Finding Your Voice

Published by Frank on Dec. 17, 2019

This is what it's all about. The goal is to express yourself in a way that only you can, and in a way that really sounds like you. I never wanted to be the next Wes Montgomery. If that's what I or anybody else wants for ourselves, we should just put on the records instead. It's already been done. What I'm after is to be the first me. Finding your voice, they call it.

Picasso was Picasso, and nobody else will ever be him. Same for Dylan Thomas, Michael Jordan, and Bob Fosse. Bird is practically the definition of a singular voice, although many other musicians thought that that should be their voice too. Again, why? Do we really need to hear an exact clone of some great master? Sing your own song.

My firs year in Chicago I was always at the Jazz Showcase, Rick's Cafe, Andy's, Wise Fools, The Bulls, all the joints, listening to everybody. I would hear the guitar players and think things like, "Why does he like that tone?" "Why don't they ever play anything coherent?" "Their chords are all the same voicings." Someone should come along and do such and such." Complain, complain, complain. Then, finally, I came to the realization that I was the guy I was waiting for. After a year or so I already had a sense of what I thought it should sound like, even if I had no idea how to render it.

Before jazz I was a good rock guitar player. I was good enough to where I knew what it felt like when it was really happening. I distinctly remember setting the goal with jazz to just keep at it until I got that same feeling.

It's something that comes with maturity. You prepare for a few years or a few decades by listening to everybody that does what you do, everybody who does something other than what you do, and generally just being in and of your time. Travel, read, meet people, make mistakes. And all the time you develop your craft, perfect your technique, study theory, learn tunes, get your reading together, make sure you have the tools. Transcribing is a big part of it also, even though that seems contradictory to originality. What you find when you transcribe is what originality sounds like in someone else's sound, rhythms, substitutions and ornaments.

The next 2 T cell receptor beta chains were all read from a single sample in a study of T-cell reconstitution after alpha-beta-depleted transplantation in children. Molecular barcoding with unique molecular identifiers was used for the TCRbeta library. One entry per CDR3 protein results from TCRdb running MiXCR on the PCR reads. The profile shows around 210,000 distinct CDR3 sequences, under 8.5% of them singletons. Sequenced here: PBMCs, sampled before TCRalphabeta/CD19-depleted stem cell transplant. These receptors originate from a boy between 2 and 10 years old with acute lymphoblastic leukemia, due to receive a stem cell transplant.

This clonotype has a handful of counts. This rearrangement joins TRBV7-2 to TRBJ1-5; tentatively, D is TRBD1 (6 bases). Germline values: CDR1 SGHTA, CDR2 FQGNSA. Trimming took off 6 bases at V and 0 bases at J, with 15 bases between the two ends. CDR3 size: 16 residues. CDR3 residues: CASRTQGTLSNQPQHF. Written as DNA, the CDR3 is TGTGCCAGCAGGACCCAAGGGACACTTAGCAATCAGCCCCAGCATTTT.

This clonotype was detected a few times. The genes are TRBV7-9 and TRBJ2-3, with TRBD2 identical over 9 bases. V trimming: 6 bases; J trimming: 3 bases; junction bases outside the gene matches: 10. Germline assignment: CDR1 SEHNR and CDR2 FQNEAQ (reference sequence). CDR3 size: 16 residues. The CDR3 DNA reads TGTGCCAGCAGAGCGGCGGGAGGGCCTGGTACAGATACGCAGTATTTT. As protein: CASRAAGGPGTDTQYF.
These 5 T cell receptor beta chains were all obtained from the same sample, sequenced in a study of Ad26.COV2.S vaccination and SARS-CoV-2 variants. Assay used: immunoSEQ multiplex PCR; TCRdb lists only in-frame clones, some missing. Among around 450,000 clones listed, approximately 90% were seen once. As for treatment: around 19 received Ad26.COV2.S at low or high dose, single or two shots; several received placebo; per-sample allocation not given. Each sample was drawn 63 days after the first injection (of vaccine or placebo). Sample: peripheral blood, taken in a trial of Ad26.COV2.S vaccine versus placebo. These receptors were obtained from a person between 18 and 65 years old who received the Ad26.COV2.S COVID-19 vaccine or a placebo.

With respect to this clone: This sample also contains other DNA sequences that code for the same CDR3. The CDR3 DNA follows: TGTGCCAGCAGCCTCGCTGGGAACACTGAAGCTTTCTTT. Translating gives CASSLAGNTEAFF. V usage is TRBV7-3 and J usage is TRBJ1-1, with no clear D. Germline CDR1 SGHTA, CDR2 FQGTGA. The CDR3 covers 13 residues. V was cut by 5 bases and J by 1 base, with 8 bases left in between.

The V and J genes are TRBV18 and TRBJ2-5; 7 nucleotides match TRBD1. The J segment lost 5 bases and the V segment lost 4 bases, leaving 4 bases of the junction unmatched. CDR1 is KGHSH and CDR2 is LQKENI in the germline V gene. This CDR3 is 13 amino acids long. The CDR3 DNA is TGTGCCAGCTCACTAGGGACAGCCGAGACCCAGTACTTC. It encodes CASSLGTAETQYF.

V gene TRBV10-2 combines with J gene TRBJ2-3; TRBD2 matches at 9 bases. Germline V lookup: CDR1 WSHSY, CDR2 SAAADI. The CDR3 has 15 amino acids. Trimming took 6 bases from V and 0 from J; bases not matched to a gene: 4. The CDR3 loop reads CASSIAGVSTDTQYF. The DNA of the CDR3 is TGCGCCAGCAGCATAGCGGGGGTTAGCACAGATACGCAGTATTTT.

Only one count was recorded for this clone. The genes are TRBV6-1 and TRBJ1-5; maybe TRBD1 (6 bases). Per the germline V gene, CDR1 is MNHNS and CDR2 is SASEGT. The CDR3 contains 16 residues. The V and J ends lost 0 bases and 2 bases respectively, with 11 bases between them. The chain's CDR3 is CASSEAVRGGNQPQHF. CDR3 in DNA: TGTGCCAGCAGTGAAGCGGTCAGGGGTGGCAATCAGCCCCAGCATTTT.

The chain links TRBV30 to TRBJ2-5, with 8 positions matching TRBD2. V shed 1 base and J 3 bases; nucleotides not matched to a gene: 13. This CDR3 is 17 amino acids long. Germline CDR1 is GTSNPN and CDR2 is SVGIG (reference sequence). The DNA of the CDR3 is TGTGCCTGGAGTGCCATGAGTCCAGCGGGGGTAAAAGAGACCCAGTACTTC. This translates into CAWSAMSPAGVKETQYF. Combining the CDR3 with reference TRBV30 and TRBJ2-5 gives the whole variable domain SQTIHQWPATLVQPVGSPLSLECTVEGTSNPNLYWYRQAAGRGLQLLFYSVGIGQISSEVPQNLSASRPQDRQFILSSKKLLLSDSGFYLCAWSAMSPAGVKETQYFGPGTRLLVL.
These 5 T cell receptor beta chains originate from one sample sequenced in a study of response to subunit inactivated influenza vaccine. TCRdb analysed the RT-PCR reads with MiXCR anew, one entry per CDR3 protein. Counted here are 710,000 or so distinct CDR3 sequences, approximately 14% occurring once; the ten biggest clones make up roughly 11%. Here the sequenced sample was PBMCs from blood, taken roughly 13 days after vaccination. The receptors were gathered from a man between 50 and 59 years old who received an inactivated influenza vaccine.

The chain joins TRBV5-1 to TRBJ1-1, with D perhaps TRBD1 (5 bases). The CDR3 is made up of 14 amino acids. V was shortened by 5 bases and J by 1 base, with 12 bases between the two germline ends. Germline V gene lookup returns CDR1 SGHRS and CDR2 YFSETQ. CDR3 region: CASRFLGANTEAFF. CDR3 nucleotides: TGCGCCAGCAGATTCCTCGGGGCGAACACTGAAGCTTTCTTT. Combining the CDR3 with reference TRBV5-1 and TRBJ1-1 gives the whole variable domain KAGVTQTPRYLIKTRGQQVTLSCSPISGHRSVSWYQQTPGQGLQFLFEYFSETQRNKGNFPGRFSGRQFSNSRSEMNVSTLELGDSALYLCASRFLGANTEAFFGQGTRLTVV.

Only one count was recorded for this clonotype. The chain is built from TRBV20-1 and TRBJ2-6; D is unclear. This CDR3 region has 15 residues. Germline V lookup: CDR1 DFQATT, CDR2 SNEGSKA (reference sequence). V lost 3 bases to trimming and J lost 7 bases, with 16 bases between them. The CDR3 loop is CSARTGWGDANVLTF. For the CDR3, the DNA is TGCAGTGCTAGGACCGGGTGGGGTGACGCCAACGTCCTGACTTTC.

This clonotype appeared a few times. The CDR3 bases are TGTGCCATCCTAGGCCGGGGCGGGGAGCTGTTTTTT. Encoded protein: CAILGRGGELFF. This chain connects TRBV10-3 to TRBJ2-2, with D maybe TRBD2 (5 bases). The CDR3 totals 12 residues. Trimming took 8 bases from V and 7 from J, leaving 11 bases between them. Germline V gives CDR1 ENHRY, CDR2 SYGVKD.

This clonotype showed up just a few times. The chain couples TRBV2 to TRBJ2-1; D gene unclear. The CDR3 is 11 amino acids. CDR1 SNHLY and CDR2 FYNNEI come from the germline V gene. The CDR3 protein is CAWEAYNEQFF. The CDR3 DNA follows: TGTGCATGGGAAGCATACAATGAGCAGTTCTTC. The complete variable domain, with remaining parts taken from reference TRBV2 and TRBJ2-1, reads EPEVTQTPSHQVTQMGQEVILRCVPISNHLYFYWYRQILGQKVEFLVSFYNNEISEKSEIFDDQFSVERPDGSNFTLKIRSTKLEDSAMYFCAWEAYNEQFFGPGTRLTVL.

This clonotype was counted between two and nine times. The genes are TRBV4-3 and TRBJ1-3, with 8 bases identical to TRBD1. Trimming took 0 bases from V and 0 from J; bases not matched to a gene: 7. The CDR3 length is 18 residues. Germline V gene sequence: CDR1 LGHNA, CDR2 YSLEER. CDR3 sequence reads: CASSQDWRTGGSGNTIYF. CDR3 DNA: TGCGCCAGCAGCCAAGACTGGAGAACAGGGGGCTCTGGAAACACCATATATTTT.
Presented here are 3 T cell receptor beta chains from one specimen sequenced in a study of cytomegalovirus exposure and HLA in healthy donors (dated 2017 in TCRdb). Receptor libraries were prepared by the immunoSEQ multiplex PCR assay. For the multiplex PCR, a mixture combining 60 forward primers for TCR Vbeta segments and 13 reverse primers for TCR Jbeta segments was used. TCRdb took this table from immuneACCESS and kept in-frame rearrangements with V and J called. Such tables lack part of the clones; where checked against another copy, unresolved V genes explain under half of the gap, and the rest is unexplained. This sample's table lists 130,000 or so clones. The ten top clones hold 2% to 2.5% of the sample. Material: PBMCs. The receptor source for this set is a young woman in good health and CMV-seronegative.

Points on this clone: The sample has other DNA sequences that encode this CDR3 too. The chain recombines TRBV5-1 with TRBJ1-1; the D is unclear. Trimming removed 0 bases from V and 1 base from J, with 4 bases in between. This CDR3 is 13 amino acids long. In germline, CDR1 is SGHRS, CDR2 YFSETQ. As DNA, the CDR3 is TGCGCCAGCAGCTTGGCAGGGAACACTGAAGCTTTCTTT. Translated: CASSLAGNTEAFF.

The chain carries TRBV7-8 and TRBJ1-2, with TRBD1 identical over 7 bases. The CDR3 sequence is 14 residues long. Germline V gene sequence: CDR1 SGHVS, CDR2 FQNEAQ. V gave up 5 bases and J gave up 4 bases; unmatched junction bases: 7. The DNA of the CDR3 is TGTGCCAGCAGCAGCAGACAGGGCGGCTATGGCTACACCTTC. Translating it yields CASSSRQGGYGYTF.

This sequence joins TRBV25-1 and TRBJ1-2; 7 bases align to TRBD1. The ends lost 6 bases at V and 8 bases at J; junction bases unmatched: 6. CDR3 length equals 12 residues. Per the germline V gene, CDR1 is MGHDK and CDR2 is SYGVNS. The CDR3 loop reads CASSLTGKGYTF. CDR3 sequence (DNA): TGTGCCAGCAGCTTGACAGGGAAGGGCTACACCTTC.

Finding your voice doesn't mean that it is lost or is behind a rock somewhere, and you really don't have to search for it. Rather, just pay attention to how you really sound and exaggerate it. Listen for how what you do is unique in whatever way. If you have a sound that most people don't have, think about it-a lot- and try to make it more of what it already is. If your timing is a little different, figure out how and why, and do more of what makes it different. Think in artistic terms-define things in terms of form, structure, line, style, density and narrative, as well as harmony, melody, rhythm, dynamics, articulation and the other musical elements. Develop good taste, which simply means knowing what's good. Record yourself and listen carefully, to hear what's there and what isn't. Look in the mirror and see your sound.

Work on your lines, really hard. Noodle with a little something for 45 minutes or an hour until it is just right, it's easy to play, it gives you "that" feeling and it sounds like you. Work in all tempos. Rather than work in a 12 bar blues format, try at first to invent really great phrases on the first chord. Keep notebooks, write things down. Everything will take forever, because you mostly do not know what you are aiming for. You only know it when you hear it. It's lonely out there when you aren't copying someone else.

Ultimately you rethink everything you ever took for granted about music and you create your own language, your own universe. The world according to you

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